Building Information Modeling (BIM) – Measure Twice, Cut Once

by | Oct 24, 2023 | News, Structural, Thought Leadership

Rendering of airportModel References: Iron Engineering (McClure), United BIM, Interstate Electrical Services, Synergy Fire Systems

We’ve all done it. You take out the tape measure, mark your cut line, make the cut…only to come up short. Maybe for you it was hanging a picture too high, or you used two tablespoons instead of teaspoons, or perhaps eye-balling the doorway to make sure the couch would fit through. The feeling is the same regardless – frustration. Frustration for not taking the time to get all the information you need to make the right decision the first time (and for having to repaint the door frame now).

Modern construction projects have nearly as many people involved in the process as they do physical parts. The owner, design team, general contractor, subcontractors, consultants, material suppliers, inspectors, the list goes on and on. All of which have experienced the pain of not measuring twice and all of which are relying on 2D contract drawings and specifications to tell them what is needed to get the job done. Modern day teams are finding tremendous value in having a coordinated 3D building information model (BIM) as their “second measurement” needed to get things right the first time.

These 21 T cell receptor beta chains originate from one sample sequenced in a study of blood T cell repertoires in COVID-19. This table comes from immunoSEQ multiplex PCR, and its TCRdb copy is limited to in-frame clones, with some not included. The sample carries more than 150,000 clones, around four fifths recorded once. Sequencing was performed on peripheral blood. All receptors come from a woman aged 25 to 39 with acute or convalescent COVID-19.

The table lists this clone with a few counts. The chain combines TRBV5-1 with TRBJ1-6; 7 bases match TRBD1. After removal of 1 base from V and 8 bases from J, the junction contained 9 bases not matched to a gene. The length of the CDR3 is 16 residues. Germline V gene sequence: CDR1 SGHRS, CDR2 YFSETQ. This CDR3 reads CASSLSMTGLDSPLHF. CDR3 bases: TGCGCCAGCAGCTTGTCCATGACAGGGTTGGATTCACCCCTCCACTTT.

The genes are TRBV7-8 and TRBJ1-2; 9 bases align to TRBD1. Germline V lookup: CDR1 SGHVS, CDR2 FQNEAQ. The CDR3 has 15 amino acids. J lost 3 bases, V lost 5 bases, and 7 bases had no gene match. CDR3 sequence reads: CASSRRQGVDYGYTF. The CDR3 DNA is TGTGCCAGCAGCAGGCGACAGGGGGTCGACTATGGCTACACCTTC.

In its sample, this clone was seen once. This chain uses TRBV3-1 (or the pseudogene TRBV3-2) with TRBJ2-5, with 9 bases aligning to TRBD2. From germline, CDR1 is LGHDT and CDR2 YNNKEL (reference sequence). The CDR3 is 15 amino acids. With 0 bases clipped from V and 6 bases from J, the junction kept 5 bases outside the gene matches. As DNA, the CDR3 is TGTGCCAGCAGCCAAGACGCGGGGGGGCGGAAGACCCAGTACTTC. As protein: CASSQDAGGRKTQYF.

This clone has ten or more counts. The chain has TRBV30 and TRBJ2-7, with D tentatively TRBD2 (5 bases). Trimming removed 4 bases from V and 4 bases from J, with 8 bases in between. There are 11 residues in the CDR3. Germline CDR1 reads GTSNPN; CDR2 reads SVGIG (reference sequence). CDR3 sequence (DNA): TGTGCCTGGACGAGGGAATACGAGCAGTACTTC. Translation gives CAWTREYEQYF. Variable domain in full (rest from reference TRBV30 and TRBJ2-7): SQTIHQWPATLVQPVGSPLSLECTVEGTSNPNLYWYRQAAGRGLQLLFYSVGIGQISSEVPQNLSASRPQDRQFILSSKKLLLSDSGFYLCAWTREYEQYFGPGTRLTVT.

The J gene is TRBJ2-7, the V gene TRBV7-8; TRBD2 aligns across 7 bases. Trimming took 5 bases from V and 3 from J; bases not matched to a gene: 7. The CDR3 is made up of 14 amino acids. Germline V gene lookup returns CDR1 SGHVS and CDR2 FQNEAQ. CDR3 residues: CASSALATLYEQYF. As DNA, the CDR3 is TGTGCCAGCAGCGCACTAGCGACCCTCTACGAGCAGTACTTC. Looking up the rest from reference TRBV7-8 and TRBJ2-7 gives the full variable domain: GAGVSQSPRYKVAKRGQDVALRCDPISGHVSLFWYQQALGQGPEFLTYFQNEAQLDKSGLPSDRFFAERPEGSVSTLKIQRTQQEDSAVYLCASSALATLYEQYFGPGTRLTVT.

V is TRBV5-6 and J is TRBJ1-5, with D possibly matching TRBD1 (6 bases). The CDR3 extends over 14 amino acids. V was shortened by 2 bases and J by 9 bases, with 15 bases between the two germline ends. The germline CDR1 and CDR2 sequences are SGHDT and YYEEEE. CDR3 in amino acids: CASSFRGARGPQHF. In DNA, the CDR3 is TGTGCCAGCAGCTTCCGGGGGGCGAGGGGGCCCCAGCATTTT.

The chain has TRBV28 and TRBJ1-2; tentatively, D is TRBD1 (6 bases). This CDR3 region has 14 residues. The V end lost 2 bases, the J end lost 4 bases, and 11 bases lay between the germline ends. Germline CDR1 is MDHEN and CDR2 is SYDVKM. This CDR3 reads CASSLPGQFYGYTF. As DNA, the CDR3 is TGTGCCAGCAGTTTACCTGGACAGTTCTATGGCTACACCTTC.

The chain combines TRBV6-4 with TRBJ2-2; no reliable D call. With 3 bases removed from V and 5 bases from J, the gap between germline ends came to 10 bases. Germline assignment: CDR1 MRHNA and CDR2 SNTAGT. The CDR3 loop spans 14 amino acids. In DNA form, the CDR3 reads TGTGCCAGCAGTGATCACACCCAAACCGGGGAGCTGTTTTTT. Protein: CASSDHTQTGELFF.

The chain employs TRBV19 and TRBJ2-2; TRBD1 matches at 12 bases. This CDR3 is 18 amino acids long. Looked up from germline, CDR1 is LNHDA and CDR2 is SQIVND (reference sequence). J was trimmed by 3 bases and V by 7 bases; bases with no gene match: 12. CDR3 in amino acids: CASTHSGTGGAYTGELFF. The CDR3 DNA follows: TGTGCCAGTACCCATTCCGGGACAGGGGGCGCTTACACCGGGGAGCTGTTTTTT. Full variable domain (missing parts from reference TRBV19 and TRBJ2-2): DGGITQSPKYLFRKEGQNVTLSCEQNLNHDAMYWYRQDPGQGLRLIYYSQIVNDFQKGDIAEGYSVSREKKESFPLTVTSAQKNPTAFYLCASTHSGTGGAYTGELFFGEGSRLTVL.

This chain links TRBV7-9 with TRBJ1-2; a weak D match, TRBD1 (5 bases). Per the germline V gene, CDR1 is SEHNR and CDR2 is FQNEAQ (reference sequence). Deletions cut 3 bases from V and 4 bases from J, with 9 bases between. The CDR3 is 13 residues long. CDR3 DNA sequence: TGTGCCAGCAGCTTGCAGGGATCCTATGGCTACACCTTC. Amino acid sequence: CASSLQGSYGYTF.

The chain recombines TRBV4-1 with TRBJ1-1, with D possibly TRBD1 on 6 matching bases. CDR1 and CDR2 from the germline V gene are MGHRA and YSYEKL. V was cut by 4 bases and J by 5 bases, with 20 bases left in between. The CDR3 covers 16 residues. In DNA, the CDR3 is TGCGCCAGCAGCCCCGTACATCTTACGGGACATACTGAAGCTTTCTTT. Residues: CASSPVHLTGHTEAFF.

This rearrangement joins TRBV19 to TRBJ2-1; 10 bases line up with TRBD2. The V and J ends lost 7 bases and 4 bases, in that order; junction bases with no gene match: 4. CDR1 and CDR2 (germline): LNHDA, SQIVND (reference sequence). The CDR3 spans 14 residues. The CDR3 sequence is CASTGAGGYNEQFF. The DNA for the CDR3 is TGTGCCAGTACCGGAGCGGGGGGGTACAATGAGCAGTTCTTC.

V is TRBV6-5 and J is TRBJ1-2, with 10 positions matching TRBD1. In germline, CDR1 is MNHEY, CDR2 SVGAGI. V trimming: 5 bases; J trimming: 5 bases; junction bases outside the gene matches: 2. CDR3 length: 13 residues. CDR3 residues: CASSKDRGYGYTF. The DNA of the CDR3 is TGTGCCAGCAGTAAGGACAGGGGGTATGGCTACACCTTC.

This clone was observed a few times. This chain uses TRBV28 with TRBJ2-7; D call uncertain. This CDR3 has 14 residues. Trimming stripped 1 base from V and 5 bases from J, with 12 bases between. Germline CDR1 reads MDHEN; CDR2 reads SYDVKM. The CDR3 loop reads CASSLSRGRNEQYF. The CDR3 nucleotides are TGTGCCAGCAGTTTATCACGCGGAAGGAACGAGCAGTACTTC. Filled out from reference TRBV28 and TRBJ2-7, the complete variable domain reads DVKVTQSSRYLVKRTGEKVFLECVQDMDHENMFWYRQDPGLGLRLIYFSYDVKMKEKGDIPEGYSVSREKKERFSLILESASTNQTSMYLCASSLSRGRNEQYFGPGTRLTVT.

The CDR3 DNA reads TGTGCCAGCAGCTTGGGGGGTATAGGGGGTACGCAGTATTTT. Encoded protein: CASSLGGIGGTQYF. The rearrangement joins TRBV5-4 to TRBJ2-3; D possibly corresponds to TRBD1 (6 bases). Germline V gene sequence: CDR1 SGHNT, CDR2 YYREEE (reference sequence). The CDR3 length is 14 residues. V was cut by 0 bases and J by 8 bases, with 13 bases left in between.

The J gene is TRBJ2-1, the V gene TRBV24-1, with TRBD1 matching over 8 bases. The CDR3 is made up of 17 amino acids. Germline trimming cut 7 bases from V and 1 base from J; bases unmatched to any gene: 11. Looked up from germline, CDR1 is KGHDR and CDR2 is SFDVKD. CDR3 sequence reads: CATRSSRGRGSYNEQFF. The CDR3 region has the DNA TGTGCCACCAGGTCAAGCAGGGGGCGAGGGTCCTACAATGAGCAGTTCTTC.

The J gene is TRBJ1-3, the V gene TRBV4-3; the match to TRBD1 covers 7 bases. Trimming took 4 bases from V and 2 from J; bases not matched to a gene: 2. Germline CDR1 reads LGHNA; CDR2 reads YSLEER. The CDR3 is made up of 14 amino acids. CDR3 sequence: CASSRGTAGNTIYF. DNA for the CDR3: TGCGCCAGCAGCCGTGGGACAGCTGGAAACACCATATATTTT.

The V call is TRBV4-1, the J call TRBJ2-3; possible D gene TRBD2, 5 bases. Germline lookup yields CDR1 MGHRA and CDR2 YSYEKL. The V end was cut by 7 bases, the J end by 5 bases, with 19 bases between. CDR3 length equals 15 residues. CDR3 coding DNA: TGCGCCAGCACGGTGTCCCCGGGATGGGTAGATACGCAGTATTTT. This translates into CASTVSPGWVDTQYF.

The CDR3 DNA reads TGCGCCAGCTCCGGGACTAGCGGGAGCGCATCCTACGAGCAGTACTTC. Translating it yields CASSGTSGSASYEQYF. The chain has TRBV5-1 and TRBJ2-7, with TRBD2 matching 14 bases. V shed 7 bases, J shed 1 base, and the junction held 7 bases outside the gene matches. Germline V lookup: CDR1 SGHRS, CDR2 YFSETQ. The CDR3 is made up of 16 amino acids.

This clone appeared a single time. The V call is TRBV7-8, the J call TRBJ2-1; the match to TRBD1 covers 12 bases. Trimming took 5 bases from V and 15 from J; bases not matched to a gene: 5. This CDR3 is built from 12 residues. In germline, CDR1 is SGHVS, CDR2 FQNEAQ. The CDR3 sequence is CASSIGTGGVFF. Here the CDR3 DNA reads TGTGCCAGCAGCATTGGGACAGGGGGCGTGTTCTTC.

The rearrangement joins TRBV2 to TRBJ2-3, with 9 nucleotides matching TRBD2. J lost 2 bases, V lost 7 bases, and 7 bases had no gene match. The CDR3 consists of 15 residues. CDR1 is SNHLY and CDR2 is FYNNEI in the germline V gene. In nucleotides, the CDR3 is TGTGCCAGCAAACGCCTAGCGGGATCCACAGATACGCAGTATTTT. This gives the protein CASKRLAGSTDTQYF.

We’re going to go through some examples of how BIM can bring value to your project and process, but to do that we have to make sure we’re talking about the same thing. BIM is not referring to a specific piece of software (looking at you, Revit) nor a flashy 3D rendering you show your friends and colleagues to impress them. It is the process wherein we design professionals digitally “build” the building before it’s built by our partners in the field. Much like construction projects, building information models vary to fit the needs of the task at hand. What you might need for a brand new 15-story residential complex could be quite different when compared with the 1-story interior renovation of a historic library. Let’s look at few ways that BIM can help you be the rockstar on your next project: